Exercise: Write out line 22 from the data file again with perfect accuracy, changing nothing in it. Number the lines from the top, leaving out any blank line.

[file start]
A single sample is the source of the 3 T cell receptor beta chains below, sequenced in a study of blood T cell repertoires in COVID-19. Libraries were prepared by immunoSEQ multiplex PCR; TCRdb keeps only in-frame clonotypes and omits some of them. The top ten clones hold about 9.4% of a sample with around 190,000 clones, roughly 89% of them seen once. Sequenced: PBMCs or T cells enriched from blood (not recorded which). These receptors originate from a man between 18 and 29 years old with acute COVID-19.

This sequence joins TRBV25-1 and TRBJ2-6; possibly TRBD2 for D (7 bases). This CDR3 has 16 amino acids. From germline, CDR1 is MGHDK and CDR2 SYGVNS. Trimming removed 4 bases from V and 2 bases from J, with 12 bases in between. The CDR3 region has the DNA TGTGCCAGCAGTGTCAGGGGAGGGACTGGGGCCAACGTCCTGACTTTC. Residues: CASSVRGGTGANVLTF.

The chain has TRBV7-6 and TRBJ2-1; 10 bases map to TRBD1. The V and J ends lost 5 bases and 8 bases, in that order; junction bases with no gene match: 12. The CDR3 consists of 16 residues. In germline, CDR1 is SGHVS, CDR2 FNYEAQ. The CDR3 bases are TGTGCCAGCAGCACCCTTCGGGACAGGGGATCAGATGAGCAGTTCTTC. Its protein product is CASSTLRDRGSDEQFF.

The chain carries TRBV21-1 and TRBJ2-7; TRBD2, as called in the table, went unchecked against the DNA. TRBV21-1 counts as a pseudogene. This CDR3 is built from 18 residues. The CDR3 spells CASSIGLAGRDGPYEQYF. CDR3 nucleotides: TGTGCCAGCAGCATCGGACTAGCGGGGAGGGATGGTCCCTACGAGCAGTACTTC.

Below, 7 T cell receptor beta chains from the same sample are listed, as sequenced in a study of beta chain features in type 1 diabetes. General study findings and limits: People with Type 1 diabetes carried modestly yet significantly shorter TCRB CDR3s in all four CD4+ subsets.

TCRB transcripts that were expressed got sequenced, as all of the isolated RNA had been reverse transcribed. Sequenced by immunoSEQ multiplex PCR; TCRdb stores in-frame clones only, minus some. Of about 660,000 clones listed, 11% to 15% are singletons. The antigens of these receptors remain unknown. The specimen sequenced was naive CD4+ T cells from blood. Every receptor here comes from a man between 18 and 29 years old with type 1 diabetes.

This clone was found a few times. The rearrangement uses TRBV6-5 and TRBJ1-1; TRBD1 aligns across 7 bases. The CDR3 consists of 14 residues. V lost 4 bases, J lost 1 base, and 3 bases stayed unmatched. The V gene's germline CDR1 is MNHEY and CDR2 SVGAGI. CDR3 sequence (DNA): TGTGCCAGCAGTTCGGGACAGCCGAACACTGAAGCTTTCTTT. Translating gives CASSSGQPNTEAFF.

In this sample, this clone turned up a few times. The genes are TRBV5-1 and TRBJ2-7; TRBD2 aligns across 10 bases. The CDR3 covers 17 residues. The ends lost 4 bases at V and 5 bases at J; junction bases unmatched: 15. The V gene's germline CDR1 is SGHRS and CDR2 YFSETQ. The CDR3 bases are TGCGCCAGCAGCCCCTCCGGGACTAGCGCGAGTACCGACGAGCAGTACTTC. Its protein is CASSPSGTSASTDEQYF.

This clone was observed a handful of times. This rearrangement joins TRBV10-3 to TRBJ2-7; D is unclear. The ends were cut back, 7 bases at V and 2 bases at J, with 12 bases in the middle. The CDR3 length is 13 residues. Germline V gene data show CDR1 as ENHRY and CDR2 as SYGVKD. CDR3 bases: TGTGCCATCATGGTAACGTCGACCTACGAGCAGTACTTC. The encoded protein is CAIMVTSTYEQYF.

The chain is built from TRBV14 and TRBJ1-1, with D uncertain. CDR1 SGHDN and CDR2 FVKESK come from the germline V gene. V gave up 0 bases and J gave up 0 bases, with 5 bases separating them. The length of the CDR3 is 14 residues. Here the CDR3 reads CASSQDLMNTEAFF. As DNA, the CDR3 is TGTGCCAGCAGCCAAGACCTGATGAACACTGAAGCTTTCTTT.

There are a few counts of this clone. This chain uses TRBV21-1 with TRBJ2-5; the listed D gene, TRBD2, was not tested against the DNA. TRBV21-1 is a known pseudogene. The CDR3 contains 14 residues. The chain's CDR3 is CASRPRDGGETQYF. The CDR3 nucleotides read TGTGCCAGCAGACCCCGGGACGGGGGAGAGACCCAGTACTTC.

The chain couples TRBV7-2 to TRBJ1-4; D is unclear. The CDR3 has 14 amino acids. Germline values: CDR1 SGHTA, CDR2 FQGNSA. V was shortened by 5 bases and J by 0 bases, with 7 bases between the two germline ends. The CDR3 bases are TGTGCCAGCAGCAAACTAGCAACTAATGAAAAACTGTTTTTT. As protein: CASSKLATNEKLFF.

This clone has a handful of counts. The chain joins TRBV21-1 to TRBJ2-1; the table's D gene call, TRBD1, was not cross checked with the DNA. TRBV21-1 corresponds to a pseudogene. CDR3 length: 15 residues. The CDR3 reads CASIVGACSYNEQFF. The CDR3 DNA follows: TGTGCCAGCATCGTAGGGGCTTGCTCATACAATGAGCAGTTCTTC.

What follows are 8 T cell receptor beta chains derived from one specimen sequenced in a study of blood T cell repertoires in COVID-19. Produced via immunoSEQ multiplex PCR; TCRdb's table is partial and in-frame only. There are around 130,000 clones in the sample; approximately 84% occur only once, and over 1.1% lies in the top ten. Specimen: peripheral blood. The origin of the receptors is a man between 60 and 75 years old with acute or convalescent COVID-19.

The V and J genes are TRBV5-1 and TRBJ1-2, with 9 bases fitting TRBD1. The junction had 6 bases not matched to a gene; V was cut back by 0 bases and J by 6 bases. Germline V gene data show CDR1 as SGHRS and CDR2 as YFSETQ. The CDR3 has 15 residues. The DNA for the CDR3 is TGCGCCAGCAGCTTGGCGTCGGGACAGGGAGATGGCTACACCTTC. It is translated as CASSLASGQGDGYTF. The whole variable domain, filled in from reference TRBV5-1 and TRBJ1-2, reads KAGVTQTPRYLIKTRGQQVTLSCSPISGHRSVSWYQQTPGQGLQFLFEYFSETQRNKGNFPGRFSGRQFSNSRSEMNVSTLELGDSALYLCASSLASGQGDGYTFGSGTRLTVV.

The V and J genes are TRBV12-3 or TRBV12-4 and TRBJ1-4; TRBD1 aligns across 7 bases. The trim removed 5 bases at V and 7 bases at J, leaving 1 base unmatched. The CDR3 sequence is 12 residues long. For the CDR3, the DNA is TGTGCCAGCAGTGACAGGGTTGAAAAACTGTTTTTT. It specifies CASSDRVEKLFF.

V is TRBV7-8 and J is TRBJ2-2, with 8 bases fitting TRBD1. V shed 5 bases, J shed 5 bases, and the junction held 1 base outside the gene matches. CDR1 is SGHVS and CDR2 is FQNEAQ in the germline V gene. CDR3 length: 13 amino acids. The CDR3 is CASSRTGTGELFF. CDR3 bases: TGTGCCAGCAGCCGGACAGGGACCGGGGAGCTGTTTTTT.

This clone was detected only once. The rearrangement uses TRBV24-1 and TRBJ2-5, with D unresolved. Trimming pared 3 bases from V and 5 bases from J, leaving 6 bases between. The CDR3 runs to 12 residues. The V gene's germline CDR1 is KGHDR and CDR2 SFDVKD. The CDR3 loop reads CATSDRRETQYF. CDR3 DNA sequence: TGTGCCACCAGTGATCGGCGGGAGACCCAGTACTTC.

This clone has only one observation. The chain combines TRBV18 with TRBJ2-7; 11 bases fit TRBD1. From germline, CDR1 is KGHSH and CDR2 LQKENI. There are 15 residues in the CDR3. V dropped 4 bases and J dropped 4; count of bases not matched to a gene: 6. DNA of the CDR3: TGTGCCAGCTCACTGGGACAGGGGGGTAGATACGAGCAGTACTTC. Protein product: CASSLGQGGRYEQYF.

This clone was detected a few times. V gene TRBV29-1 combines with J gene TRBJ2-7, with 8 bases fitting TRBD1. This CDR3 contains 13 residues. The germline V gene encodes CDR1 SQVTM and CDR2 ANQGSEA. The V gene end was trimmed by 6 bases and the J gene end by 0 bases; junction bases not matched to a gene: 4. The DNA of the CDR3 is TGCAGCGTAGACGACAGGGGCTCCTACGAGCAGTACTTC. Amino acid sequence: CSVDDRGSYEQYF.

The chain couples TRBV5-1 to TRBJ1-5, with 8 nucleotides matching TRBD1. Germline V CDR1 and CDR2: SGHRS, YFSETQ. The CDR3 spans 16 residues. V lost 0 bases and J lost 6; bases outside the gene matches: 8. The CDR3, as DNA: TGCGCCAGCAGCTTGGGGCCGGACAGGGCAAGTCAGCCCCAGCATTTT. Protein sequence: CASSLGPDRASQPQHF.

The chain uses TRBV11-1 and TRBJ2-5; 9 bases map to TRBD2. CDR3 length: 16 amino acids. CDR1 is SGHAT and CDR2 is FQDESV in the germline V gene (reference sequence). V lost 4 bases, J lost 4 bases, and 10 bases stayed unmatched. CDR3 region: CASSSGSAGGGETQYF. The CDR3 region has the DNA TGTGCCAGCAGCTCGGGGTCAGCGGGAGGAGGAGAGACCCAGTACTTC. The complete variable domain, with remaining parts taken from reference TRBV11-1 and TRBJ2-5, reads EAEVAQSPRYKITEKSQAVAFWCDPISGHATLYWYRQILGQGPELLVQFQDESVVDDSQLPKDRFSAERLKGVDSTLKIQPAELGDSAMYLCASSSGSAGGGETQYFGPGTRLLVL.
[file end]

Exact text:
The chain uses TRBV11-1 and TRBJ2-5; 9 bases map to TRBD2. CDR3 length: 16 amino acids. CDR1 is SGHAT and CDR2 is FQDESV in the germline V gene (reference sequence). V lost 4 bases, J lost 4 bases, and 10 bases stayed unmatched. CDR3 region: CASSSGSAGGGETQYF. The CDR3 region has the DNA TGTGCCAGCAGCTCGGGGTCAGCGGGAGGAGGAGAGACCCAGTACTTC. The complete variable domain, with remaining parts taken from reference TRBV11-1 and TRBJ2-5, reads EAEVAQSPRYKITEKSQAVAFWCDPISGHATLYWYRQILGQGPELLVQFQDESVVDDSQLPKDRFSAERLKGVDSTLKIQPAELGDSAMYLCASSSGSAGGGETQYFGPGTRLLVL.